Queen’s Head Inn Yard, Southwark
Old buildings provided an ideal subject for the long exposure times necessary for early photography (since they didn’t move) and fed the Victorians’ burgeoning interest in historic preservation. A small group of friends formed the Society for Photographing the Relics of Old London in 1875 to document an inn slated for demolition, and they publicized the availability of the photographic views in The Times. The pictures proved so popular that they issued twelve more sets (a total of 120 photographs) through 1886.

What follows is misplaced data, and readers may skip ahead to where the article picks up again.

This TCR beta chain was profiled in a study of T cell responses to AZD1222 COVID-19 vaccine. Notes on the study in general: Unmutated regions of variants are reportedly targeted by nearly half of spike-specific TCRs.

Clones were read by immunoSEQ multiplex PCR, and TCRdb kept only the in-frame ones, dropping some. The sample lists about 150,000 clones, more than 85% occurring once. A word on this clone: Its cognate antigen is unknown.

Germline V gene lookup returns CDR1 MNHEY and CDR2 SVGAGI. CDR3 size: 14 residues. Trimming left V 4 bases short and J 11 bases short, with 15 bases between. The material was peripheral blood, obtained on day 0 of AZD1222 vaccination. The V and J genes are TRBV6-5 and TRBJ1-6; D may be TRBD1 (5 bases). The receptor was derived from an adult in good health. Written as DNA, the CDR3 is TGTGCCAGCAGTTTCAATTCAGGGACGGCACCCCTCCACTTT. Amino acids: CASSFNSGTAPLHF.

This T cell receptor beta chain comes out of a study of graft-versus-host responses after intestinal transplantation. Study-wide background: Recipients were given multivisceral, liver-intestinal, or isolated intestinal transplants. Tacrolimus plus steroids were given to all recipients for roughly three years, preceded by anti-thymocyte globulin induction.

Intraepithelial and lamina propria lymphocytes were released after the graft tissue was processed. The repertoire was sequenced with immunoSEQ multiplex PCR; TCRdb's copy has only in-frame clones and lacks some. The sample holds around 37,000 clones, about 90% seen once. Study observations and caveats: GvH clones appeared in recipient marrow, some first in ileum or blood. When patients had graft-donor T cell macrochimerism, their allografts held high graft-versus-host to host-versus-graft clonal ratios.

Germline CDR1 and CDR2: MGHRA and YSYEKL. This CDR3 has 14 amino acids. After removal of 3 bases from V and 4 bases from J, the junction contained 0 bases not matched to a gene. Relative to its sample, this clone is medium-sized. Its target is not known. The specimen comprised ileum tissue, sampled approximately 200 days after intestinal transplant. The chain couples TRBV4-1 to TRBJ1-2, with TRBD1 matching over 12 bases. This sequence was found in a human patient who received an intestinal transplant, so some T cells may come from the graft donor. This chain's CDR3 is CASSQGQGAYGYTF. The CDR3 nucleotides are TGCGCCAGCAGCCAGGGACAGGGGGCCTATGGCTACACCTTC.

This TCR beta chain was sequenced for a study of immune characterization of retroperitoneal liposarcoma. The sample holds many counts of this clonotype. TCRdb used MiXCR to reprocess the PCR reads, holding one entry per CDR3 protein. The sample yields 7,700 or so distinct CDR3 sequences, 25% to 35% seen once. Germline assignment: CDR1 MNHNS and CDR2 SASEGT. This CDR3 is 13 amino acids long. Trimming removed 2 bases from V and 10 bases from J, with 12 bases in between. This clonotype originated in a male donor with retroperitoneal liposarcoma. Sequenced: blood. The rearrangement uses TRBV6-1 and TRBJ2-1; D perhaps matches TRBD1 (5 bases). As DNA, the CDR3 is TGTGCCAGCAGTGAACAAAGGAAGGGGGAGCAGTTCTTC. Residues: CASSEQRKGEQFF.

The Queen’s Head Inn was one of the few Elizabethan buildings to survive the Great Fire of London in 1666. Although the old half-timbered structure was torn down in 1900, a road sign still marks its prior location at 84 Borough High Street.
Queen’s Head Inn Yard, Southwark, No. 54 from Relics of Old London
1880 (published 1881)
Carbon printImage/sheet: 8 7/8 x 7 1/16 in. (22.5 x 17.9 cm); mount: 18 x 14 in. (45.7 x 35.6 cm)
Sidney and Lois Eskenazi Museum of Art, 78.2.2